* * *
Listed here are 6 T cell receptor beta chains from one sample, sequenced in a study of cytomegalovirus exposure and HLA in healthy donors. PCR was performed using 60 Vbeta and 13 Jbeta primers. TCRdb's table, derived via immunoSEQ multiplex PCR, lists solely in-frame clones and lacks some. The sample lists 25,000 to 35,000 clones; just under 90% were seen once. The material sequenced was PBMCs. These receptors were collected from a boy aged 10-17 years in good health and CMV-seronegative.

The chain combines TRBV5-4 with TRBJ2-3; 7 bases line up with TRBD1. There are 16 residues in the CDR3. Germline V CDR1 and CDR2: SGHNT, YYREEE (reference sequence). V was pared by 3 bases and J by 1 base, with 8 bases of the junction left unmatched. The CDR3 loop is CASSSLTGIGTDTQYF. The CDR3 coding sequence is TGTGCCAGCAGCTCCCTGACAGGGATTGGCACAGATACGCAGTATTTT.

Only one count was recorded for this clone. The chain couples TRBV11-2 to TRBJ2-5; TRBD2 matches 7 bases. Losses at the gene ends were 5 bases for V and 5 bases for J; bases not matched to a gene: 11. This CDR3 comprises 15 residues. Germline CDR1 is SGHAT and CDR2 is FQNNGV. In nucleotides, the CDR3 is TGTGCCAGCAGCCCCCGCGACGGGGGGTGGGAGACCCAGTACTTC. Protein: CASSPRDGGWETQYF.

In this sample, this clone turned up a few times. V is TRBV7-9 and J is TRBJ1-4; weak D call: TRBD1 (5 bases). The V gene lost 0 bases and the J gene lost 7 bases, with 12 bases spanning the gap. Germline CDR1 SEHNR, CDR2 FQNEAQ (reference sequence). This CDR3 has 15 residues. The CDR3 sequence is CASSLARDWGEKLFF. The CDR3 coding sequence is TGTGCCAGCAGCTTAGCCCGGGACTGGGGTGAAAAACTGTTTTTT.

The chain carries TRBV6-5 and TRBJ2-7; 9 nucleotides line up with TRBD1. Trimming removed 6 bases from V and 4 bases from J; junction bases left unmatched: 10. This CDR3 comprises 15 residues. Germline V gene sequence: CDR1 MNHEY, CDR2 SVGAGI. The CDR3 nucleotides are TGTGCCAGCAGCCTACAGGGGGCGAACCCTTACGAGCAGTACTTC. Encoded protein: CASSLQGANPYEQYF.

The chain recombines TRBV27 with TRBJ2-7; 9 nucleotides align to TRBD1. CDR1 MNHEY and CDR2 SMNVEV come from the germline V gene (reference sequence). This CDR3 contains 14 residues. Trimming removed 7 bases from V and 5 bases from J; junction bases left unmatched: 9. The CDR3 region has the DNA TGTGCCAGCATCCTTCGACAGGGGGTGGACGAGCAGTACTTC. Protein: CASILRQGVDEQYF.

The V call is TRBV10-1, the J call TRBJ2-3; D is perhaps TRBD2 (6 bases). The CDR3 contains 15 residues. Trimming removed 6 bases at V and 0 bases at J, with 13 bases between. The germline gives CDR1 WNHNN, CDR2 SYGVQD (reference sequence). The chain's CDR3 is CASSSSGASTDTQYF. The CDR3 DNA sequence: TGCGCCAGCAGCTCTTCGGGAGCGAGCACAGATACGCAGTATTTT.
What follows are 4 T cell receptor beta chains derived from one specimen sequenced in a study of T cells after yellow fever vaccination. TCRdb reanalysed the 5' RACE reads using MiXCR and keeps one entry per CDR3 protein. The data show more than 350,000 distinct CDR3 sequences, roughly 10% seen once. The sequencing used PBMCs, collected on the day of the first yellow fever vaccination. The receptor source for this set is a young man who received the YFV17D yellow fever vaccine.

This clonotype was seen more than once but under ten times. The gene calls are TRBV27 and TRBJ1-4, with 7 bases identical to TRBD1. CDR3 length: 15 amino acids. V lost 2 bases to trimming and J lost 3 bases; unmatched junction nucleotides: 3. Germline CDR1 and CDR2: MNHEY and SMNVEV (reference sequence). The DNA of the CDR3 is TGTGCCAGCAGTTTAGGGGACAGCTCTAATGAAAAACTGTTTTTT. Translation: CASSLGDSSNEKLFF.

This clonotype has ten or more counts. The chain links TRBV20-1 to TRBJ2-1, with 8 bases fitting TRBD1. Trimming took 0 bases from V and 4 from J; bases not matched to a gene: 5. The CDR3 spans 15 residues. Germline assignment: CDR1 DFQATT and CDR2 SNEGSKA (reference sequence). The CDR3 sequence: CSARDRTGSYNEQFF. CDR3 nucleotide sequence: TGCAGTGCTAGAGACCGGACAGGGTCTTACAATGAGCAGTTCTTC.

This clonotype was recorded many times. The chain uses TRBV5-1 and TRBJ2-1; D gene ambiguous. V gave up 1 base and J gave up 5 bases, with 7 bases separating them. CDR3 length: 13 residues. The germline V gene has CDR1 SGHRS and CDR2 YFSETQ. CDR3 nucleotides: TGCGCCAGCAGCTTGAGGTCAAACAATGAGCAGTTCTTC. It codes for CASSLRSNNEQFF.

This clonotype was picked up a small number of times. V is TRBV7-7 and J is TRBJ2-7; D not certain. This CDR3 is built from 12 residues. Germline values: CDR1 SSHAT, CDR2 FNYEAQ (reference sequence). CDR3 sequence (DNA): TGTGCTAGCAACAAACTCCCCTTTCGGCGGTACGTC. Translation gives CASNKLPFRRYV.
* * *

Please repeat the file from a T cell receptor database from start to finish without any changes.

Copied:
Listed here are 6 T cell receptor beta chains from one sample, sequenced in a study of cytomegalovirus exposure and HLA in healthy donors. PCR was performed using 60 Vbeta and 13 Jbeta primers. TCRdb's table, derived via immunoSEQ multiplex PCR, lists solely in-frame clones and lacks some. The sample lists 25,000 to 35,000 clones; just under 90% were seen once. The material sequenced was PBMCs. These receptors were collected from a boy aged 10-17 years in good health and CMV-seronegative.

The chain combines TRBV5-4 with TRBJ2-3; 7 bases line up with TRBD1. There are 16 residues in the CDR3. Germline V CDR1 and CDR2: SGHNT, YYREEE (reference sequence). V was pared by 3 bases and J by 1 base, with 8 bases of the junction left unmatched. The CDR3 loop is CASSSLTGIGTDTQYF. The CDR3 coding sequence is TGTGCCAGCAGCTCCCTGACAGGGATTGGCACAGATACGCAGTATTTT.

Only one count was recorded for this clone. The chain couples TRBV11-2 to TRBJ2-5; TRBD2 matches 7 bases. Losses at the gene ends were 5 bases for V and 5 bases for J; bases not matched to a gene: 11. This CDR3 comprises 15 residues. Germline CDR1 is SGHAT and CDR2 is FQNNGV. In nucleotides, the CDR3 is TGTGCCAGCAGCCCCCGCGACGGGGGGTGGGAGACCCAGTACTTC. Protein: CASSPRDGGWETQYF.

In this sample, this clone turned up a few times. V is TRBV7-9 and J is TRBJ1-4; weak D call: TRBD1 (5 bases). The V gene lost 0 bases and the J gene lost 7 bases, with 12 bases spanning the gap. Germline CDR1 SEHNR, CDR2 FQNEAQ (reference sequence). This CDR3 has 15 residues. The CDR3 sequence is CASSLARDWGEKLFF. The CDR3 coding sequence is TGTGCCAGCAGCTTAGCCCGGGACTGGGGTGAAAAACTGTTTTTT.

The chain carries TRBV6-5 and TRBJ2-7; 9 nucleotides line up with TRBD1. Trimming removed 6 bases from V and 4 bases from J; junction bases left unmatched: 10. This CDR3 comprises 15 residues. Germline V gene sequence: CDR1 MNHEY, CDR2 SVGAGI. The CDR3 nucleotides are TGTGCCAGCAGCCTACAGGGGGCGAACCCTTACGAGCAGTACTTC. Encoded protein: CASSLQGANPYEQYF.

The chain recombines TRBV27 with TRBJ2-7; 9 nucleotides align to TRBD1. CDR1 MNHEY and CDR2 SMNVEV come from the germline V gene (reference sequence). This CDR3 contains 14 residues. Trimming removed 7 bases from V and 5 bases from J; junction bases left unmatched: 9. The CDR3 region has the DNA TGTGCCAGCATCCTTCGACAGGGGGTGGACGAGCAGTACTTC. Protein: CASILRQGVDEQYF.

The V call is TRBV10-1, the J call TRBJ2-3; D is perhaps TRBD2 (6 bases). The CDR3 contains 15 residues. Trimming removed 6 bases at V and 0 bases at J, with 13 bases between. The germline gives CDR1 WNHNN, CDR2 SYGVQD (reference sequence). The chain's CDR3 is CASSSSGASTDTQYF. The CDR3 DNA sequence: TGCGCCAGCAGCTCTTCGGGAGCGAGCACAGATACGCAGTATTTT.
What follows are 4 T cell receptor beta chains derived from one specimen sequenced in a study of T cells after yellow fever vaccination. TCRdb reanalysed the 5' RACE reads using MiXCR and keeps one entry per CDR3 protein. The data show more than 350,000 distinct CDR3 sequences, roughly 10% seen once. The sequencing used PBMCs, collected on the day of the first yellow fever vaccination. The receptor source for this set is a young man who received the YFV17D yellow fever vaccine.

This clonotype was seen more than once but under ten times. The gene calls are TRBV27 and TRBJ1-4, with 7 bases identical to TRBD1. CDR3 length: 15 amino acids. V lost 2 bases to trimming and J lost 3 bases; unmatched junction nucleotides: 3. Germline CDR1 and CDR2: MNHEY and SMNVEV (reference sequence). The DNA of the CDR3 is TGTGCCAGCAGTTTAGGGGACAGCTCTAATGAAAAACTGTTTTTT. Translation: CASSLGDSSNEKLFF.

This clonotype has ten or more counts. The chain links TRBV20-1 to TRBJ2-1, with 8 bases fitting TRBD1. Trimming took 0 bases from V and 4 from J; bases not matched to a gene: 5. The CDR3 spans 15 residues. Germline assignment: CDR1 DFQATT and CDR2 SNEGSKA (reference sequence). The CDR3 sequence: CSARDRTGSYNEQFF. CDR3 nucleotide sequence: TGCAGTGCTAGAGACCGGACAGGGTCTTACAATGAGCAGTTCTTC.

This clonotype was recorded many times. The chain uses TRBV5-1 and TRBJ2-1; D gene ambiguous. V gave up 1 base and J gave up 5 bases, with 7 bases separating them. CDR3 length: 13 residues. The germline V gene has CDR1 SGHRS and CDR2 YFSETQ. CDR3 nucleotides: TGCGCCAGCAGCTTGAGGTCAAACAATGAGCAGTTCTTC. It codes for CASSLRSNNEQFF.

This clonotype was picked up a small number of times. V is TRBV7-7 and J is TRBJ2-7; D not certain. This CDR3 is built from 12 residues. Germline values: CDR1 SSHAT, CDR2 FNYEAQ (reference sequence). CDR3 sequence (DNA): TGTGCTAGCAACAAACTCCCCTTTCGGCGGTACGTC. Translation gives CASNKLPFRRYV.